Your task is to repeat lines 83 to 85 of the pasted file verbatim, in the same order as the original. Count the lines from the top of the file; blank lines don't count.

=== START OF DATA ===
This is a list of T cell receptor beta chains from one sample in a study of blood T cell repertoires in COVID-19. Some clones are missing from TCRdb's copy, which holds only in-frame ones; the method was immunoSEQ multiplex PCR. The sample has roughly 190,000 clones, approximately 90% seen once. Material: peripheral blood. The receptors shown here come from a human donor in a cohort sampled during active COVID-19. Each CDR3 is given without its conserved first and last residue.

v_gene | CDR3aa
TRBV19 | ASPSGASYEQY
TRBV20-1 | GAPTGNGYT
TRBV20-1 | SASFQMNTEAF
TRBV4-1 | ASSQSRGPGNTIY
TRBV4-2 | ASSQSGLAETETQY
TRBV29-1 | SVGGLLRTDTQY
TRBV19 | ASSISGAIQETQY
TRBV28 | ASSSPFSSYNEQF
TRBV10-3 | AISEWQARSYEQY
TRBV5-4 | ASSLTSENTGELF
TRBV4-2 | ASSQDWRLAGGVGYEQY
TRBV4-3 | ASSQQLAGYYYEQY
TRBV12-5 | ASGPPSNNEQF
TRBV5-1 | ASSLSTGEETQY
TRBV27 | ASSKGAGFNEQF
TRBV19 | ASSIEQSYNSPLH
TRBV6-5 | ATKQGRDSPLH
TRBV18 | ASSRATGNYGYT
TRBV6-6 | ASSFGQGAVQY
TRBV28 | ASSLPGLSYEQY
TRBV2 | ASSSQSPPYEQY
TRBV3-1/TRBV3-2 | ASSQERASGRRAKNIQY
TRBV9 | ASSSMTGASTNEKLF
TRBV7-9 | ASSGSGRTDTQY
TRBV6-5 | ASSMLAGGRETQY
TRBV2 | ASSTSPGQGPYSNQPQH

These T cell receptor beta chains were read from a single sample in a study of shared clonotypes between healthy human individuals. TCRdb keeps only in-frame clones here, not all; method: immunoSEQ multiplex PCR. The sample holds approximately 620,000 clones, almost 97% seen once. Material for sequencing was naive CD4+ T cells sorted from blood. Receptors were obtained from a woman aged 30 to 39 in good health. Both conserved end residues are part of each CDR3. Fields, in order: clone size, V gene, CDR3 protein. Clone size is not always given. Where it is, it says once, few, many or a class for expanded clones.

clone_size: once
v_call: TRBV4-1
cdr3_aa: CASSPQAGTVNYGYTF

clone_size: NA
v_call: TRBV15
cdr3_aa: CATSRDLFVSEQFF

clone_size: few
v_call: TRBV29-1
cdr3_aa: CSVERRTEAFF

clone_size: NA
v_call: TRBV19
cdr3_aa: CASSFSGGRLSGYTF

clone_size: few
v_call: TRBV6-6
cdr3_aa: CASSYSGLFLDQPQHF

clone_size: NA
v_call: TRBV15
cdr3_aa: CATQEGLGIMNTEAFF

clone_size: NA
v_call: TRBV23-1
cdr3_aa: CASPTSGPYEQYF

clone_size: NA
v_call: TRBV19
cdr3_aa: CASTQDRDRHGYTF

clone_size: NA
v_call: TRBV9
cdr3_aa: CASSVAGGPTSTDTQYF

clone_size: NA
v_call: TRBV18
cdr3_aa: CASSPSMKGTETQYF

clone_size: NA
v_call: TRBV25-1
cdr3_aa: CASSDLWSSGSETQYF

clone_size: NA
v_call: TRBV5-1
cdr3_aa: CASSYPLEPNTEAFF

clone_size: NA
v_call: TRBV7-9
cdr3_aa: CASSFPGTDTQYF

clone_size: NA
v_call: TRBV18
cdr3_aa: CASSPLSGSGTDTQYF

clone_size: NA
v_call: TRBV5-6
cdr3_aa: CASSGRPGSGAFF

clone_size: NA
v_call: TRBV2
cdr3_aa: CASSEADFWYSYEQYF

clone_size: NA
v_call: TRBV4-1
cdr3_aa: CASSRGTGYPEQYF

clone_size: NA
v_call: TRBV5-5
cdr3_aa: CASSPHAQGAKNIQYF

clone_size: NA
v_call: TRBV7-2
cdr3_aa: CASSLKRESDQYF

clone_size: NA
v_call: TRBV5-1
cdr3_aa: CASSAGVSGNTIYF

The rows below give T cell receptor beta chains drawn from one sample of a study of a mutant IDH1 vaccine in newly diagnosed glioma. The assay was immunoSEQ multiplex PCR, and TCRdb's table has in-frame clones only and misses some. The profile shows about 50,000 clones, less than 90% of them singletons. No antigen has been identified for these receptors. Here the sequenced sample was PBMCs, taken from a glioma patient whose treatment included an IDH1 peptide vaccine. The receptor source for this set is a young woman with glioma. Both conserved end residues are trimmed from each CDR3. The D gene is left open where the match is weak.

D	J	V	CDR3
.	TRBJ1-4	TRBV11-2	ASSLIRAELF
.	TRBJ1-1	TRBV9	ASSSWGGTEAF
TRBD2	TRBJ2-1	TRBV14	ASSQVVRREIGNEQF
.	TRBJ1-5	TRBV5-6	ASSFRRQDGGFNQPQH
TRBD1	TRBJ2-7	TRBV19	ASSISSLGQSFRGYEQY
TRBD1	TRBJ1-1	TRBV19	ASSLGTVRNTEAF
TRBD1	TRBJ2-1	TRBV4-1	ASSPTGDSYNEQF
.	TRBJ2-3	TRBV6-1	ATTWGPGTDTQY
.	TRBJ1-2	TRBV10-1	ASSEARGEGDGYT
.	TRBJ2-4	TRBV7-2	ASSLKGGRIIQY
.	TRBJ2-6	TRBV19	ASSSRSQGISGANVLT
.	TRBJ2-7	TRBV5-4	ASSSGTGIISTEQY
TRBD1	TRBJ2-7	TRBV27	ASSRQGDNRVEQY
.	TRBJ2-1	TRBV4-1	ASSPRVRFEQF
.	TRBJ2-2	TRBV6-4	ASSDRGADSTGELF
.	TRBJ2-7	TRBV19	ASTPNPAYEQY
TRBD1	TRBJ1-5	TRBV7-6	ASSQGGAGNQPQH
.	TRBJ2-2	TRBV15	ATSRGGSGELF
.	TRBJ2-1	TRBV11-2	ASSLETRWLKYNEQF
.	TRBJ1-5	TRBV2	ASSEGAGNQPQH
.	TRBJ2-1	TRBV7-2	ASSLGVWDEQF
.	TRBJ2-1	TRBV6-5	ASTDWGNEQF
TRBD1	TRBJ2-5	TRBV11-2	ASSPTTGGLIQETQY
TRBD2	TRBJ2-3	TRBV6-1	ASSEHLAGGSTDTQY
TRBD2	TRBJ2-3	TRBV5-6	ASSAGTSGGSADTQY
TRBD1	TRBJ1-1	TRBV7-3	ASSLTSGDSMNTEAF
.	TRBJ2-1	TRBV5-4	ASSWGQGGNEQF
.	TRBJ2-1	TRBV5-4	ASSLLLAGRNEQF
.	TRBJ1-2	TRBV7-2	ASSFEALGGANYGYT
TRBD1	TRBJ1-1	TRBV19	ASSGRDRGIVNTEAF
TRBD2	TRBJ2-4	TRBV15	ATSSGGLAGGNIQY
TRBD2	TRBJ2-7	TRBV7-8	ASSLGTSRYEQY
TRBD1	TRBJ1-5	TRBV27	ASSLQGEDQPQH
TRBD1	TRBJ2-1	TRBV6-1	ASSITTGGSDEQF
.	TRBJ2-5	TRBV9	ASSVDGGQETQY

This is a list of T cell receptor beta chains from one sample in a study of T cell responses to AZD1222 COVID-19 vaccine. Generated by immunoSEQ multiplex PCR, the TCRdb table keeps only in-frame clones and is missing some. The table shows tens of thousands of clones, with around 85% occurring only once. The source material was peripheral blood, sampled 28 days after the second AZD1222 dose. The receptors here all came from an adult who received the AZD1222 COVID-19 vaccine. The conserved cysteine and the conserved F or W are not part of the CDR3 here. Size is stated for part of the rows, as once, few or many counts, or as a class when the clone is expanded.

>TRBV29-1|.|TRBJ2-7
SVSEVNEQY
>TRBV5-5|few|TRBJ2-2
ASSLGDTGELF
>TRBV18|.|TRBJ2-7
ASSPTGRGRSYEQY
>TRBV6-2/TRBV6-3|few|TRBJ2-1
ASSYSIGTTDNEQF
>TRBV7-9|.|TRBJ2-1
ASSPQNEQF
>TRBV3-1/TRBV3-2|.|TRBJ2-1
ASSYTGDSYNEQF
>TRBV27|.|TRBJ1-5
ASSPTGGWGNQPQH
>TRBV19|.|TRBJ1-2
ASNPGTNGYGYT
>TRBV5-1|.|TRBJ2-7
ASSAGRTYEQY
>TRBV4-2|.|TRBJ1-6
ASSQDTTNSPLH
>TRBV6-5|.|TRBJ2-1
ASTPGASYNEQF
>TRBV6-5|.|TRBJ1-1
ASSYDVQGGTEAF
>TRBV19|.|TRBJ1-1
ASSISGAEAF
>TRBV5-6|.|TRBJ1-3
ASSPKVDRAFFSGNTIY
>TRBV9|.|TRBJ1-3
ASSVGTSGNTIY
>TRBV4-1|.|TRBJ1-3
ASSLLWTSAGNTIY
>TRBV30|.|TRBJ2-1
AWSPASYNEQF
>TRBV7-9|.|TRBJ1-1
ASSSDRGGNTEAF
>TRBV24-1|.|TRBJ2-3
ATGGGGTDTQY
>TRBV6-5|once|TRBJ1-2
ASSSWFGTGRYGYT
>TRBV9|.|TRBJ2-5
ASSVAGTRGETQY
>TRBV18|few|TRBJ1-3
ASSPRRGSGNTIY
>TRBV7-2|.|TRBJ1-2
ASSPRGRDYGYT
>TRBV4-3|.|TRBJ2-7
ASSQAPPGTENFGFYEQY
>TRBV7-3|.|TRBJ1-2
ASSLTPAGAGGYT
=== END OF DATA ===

cdr3_aa: CASSPHAQGAKNIQYF

clone_size: NA
v_call: TRBV7-2